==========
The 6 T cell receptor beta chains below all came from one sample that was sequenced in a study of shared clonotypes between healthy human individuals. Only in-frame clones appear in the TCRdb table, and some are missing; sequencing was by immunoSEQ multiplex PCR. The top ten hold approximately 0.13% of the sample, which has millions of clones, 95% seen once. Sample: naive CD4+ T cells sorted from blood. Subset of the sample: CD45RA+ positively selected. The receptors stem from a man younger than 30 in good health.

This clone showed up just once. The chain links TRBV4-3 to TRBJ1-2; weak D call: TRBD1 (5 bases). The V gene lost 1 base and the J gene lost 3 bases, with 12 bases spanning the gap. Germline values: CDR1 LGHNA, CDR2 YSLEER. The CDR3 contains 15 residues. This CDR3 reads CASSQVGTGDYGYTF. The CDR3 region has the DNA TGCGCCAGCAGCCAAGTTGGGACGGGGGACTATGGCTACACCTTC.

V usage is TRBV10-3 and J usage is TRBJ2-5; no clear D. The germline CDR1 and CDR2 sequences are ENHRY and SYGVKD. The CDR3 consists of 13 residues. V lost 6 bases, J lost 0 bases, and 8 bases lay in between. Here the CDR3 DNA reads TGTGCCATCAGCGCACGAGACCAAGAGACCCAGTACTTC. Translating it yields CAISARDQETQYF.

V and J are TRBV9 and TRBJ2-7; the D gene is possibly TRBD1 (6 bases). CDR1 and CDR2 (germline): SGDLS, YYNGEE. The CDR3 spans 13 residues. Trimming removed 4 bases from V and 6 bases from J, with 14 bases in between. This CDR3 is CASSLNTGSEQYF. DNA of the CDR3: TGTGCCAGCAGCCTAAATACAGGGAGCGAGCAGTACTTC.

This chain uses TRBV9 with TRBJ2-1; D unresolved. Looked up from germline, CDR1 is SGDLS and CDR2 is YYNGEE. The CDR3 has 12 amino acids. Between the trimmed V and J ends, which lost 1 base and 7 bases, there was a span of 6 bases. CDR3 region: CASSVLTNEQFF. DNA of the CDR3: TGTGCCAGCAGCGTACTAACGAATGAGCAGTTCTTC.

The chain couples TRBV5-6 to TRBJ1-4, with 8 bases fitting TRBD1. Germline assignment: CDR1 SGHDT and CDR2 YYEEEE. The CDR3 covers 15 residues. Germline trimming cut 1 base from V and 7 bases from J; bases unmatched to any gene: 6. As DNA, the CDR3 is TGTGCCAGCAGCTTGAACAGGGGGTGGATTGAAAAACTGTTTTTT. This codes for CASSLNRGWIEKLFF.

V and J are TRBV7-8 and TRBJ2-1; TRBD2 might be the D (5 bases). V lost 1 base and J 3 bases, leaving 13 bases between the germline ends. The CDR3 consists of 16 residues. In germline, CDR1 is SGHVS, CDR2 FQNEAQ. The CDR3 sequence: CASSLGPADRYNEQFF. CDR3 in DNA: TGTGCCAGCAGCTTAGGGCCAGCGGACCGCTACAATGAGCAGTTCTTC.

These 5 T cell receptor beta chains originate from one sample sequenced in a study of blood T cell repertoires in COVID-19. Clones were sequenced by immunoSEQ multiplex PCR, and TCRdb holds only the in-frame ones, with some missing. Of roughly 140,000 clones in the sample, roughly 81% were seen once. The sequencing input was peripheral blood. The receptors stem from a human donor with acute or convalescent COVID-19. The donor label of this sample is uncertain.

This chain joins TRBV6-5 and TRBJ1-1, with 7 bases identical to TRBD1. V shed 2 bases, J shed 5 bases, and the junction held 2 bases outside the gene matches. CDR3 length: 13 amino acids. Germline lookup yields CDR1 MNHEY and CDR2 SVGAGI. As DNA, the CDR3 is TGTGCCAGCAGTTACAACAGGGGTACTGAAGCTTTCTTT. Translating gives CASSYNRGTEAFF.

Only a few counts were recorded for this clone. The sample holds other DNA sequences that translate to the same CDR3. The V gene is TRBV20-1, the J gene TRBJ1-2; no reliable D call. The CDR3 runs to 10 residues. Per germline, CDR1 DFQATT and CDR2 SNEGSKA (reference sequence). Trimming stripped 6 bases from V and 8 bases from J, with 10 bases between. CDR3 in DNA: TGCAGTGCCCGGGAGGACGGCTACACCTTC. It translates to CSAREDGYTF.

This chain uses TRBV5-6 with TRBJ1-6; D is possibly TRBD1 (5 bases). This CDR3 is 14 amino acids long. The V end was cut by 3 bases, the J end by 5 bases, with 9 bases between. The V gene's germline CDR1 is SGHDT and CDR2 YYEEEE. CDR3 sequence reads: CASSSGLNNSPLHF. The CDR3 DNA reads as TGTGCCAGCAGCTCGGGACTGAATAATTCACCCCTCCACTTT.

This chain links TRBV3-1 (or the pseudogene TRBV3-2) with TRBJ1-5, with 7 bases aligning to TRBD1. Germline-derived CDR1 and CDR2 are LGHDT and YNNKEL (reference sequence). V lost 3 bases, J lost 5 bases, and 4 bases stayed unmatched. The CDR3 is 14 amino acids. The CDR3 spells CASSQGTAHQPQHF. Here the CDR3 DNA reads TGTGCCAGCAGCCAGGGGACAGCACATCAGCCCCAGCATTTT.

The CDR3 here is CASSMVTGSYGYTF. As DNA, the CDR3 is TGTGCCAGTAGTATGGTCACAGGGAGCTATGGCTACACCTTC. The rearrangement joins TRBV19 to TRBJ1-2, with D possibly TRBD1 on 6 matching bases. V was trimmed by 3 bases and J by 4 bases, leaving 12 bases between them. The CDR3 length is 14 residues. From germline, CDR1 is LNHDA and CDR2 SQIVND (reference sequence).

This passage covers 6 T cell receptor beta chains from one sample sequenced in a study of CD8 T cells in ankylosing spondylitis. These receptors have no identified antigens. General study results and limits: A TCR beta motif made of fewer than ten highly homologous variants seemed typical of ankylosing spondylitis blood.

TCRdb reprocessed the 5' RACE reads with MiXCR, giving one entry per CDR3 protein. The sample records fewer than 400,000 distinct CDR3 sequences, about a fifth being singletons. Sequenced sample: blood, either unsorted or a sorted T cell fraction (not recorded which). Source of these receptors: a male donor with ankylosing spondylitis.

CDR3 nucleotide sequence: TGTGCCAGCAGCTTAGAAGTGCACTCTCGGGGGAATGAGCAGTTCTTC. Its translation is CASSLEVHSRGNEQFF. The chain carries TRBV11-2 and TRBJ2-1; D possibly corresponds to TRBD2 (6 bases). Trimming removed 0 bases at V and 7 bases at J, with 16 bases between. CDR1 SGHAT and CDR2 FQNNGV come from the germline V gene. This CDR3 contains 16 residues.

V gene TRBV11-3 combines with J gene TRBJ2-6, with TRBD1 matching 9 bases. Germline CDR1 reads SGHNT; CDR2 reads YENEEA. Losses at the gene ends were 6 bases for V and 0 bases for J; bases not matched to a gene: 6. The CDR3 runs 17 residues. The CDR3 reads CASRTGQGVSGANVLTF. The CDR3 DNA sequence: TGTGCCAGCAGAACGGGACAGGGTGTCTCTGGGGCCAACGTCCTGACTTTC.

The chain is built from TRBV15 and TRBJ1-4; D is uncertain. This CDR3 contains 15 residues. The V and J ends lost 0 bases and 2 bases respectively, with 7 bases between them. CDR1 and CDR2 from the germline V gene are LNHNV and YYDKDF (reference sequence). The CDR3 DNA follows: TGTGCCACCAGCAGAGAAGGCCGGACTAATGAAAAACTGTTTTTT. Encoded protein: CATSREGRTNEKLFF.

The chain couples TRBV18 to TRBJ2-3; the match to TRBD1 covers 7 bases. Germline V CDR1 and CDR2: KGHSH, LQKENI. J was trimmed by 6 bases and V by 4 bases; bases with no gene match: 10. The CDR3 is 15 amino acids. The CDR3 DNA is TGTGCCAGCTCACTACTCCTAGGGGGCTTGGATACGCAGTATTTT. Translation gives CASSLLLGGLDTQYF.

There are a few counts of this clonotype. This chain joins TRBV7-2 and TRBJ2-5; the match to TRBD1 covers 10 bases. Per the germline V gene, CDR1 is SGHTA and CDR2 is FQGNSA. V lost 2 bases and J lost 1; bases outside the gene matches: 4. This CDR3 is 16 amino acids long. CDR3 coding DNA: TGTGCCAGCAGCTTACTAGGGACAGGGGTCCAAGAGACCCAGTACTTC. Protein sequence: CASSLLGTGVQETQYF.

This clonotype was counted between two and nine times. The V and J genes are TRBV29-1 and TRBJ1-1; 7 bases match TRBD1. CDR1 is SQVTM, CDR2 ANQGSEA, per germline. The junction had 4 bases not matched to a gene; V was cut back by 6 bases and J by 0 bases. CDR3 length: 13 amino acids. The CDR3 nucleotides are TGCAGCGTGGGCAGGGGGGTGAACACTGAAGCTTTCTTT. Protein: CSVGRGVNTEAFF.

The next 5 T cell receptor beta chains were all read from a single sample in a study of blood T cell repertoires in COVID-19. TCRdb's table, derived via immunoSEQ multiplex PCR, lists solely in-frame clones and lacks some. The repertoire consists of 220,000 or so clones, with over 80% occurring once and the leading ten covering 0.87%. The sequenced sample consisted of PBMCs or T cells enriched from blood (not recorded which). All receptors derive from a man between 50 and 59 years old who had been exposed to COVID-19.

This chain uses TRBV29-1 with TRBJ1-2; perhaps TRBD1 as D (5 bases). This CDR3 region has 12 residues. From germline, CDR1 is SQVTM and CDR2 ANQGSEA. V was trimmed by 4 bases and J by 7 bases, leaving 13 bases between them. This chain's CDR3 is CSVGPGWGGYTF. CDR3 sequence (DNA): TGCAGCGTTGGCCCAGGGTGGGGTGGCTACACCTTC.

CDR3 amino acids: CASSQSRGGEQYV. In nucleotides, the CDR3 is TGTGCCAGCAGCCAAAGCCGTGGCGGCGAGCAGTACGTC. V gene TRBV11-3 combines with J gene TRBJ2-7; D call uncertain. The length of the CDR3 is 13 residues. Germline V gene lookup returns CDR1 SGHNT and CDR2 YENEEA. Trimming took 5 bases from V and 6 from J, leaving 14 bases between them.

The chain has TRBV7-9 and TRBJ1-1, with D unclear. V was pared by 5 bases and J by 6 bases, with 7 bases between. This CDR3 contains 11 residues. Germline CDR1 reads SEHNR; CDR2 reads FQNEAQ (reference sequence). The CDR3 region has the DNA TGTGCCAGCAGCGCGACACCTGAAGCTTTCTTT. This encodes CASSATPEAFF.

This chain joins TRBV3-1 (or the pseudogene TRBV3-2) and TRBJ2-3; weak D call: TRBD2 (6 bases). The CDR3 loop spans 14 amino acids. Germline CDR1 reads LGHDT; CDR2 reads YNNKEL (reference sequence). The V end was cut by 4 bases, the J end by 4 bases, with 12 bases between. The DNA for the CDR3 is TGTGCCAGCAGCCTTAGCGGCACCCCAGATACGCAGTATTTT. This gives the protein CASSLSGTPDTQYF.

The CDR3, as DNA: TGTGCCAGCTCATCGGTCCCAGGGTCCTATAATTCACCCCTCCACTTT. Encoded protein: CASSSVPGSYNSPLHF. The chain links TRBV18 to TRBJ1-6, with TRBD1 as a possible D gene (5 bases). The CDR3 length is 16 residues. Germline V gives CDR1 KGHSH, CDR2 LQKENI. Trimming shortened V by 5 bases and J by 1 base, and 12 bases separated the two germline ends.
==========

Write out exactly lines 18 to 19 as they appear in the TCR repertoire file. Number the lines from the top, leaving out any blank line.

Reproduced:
The chain is built from TRBV15 and TRBJ1-4; D is uncertain. This CDR3 contains 15 residues. The V and J ends lost 0 bases and 2 bases respectively, with 7 bases between them. CDR1 and CDR2 from the germline V gene are LNHNV and YYDKDF (reference sequence). The CDR3 DNA follows: TGTGCCACCAGCAGAGAAGGCCGGACTAATGAAAAACTGTTTTTT. Encoded protein: CATSREGRTNEKLFF.

The chain couples TRBV18 to TRBJ2-3; the match to TRBD1 covers 7 bases. Germline V CDR1 and CDR2: KGHSH, LQKENI. J was trimmed by 6 bases and V by 4 bases; bases with no gene match: 10. The CDR3 is 15 amino acids. The CDR3 DNA is TGTGCCAGCTCACTACTCCTAGGGGGCTTGGATACGCAGTATTTT. Translation gives CASSLLLGGLDTQYF.